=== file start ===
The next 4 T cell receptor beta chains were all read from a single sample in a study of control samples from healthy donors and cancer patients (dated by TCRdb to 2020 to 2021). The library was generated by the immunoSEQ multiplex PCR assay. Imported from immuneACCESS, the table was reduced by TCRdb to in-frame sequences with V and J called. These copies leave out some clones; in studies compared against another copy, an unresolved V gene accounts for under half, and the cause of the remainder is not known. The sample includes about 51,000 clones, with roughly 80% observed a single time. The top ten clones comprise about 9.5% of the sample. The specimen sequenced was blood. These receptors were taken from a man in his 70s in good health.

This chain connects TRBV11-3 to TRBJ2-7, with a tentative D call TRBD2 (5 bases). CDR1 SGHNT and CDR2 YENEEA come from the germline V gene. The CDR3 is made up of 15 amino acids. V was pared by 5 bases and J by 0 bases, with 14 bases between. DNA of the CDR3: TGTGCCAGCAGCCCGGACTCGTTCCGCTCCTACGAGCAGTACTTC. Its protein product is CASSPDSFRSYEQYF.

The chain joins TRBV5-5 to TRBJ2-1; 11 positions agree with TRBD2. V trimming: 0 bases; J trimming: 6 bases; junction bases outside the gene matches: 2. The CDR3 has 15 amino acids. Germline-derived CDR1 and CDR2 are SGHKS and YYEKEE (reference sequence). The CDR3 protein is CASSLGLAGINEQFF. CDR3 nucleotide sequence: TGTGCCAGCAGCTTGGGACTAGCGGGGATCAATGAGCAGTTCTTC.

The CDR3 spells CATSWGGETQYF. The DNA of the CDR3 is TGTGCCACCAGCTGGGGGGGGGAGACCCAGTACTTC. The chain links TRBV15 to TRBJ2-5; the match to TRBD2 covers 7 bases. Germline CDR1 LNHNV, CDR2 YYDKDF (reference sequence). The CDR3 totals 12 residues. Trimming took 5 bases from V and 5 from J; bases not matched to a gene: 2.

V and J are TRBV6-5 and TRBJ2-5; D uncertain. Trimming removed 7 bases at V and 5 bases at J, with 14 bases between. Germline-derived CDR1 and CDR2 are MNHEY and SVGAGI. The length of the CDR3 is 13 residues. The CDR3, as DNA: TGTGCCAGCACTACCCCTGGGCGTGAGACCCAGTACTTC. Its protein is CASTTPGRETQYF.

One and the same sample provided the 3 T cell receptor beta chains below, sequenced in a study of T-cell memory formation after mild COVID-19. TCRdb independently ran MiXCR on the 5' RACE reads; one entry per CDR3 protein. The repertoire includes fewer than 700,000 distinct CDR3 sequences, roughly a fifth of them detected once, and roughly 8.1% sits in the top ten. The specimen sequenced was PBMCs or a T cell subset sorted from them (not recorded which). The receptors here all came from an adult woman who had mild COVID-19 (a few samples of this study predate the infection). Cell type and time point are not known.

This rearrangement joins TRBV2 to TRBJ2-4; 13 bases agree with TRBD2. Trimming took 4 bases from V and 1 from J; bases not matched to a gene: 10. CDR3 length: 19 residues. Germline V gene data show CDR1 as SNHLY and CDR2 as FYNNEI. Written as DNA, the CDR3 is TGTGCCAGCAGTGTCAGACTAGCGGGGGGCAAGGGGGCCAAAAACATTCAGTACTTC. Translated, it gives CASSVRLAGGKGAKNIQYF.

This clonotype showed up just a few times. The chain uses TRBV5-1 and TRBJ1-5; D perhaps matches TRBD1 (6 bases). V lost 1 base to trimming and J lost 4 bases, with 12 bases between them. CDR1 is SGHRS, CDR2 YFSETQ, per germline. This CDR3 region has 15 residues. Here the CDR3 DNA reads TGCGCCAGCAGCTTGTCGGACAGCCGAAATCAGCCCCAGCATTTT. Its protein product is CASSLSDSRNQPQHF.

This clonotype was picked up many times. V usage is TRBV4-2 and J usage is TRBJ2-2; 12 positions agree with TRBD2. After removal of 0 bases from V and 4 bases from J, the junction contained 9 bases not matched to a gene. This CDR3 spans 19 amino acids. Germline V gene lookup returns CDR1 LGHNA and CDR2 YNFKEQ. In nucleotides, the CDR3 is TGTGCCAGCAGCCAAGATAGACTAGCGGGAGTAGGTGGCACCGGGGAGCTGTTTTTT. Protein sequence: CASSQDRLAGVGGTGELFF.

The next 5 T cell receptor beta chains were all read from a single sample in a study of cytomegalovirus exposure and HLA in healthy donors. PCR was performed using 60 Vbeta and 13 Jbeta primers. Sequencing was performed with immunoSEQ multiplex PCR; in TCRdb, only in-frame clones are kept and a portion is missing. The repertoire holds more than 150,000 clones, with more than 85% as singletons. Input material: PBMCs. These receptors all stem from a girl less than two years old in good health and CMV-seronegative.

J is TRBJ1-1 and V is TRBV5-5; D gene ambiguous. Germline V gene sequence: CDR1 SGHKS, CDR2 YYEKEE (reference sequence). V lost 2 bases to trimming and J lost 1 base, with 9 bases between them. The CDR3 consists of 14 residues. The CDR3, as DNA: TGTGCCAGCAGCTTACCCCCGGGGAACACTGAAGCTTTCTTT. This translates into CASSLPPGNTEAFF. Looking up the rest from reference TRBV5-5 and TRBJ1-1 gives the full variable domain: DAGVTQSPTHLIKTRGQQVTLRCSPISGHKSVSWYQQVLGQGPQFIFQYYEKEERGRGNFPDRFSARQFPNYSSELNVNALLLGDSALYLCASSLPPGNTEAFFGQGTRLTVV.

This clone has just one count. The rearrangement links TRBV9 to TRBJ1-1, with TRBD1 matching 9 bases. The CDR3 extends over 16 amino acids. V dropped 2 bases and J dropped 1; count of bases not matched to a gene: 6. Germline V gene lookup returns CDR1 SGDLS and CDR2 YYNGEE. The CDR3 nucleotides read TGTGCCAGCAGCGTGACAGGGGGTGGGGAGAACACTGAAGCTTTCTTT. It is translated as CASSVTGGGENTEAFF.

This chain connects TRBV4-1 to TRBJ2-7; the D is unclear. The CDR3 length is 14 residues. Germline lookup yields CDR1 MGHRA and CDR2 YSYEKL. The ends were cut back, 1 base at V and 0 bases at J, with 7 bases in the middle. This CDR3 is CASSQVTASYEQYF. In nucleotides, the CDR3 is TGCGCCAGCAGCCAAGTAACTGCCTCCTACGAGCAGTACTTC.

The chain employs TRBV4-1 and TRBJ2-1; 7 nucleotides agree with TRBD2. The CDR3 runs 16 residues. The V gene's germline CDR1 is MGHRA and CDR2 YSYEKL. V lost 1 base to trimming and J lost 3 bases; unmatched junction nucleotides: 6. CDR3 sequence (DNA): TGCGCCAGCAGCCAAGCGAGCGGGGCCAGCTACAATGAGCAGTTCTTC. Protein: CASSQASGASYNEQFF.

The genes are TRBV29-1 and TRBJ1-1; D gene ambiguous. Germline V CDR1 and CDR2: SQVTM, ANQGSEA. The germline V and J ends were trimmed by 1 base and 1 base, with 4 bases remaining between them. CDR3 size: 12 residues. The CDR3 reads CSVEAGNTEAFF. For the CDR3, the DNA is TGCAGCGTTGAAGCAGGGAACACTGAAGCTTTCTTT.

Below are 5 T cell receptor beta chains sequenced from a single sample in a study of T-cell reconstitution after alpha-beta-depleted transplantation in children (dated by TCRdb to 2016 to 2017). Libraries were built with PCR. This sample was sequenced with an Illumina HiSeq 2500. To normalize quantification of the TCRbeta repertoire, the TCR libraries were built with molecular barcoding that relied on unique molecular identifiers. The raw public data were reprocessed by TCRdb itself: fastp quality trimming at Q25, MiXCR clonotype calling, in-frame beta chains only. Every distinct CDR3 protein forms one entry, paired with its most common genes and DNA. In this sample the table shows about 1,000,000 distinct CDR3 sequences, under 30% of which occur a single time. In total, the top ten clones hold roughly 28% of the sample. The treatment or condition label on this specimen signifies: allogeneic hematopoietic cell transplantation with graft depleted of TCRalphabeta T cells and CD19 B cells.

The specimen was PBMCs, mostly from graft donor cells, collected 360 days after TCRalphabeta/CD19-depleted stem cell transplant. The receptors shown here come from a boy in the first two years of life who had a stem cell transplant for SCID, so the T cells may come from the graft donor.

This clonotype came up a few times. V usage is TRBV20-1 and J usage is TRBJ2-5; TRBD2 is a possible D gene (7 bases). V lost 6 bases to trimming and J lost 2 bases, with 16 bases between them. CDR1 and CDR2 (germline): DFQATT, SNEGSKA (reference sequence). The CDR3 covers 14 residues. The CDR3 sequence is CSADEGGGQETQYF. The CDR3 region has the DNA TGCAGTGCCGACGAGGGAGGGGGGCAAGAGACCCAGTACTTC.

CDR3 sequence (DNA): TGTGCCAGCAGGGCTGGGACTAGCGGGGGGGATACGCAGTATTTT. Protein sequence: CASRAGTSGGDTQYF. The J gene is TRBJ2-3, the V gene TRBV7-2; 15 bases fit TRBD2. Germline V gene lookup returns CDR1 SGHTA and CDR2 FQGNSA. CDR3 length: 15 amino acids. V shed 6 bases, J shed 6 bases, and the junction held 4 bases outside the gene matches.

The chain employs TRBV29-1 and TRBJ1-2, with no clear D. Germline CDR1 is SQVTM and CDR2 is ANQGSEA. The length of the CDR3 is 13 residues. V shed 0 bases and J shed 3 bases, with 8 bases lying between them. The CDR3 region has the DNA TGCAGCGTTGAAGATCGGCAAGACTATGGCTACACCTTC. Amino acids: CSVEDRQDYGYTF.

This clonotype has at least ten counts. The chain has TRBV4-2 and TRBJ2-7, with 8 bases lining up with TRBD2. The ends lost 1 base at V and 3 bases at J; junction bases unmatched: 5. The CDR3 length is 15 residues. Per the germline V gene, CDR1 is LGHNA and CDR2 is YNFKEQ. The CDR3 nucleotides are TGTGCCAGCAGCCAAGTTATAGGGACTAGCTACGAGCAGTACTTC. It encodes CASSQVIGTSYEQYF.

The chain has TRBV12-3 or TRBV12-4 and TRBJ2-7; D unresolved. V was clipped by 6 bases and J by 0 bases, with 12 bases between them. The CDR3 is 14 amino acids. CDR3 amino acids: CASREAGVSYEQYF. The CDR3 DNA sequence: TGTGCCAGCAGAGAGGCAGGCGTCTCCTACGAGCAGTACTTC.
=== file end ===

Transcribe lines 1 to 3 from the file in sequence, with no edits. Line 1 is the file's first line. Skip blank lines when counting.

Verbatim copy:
The next 4 T cell receptor beta chains were all read from a single sample in a study of control samples from healthy donors and cancer patients (dated by TCRdb to 2020 to 2021). The library was generated by the immunoSEQ multiplex PCR assay. Imported from immuneACCESS, the table was reduced by TCRdb to in-frame sequences with V and J called. These copies leave out some clones; in studies compared against another copy, an unresolved V gene accounts for under half, and the cause of the remainder is not known. The sample includes about 51,000 clones, with roughly 80% observed a single time. The top ten clones comprise about 9.5% of the sample. The specimen sequenced was blood. These receptors were taken from a man in his 70s in good health.

This chain connects TRBV11-3 to TRBJ2-7, with a tentative D call TRBD2 (5 bases). CDR1 SGHNT and CDR2 YENEEA come from the germline V gene. The CDR3 is made up of 15 amino acids. V was pared by 5 bases and J by 0 bases, with 14 bases between. DNA of the CDR3: TGTGCCAGCAGCCCGGACTCGTTCCGCTCCTACGAGCAGTACTTC. Its protein product is CASSPDSFRSYEQYF.

The chain joins TRBV5-5 to TRBJ2-1; 11 positions agree with TRBD2. V trimming: 0 bases; J trimming: 6 bases; junction bases outside the gene matches: 2. The CDR3 has 15 amino acids. Germline-derived CDR1 and CDR2 are SGHKS and YYEKEE (reference sequence). The CDR3 protein is CASSLGLAGINEQFF. CDR3 nucleotide sequence: TGTGCCAGCAGCTTGGGACTAGCGGGGATCAATGAGCAGTTCTTC.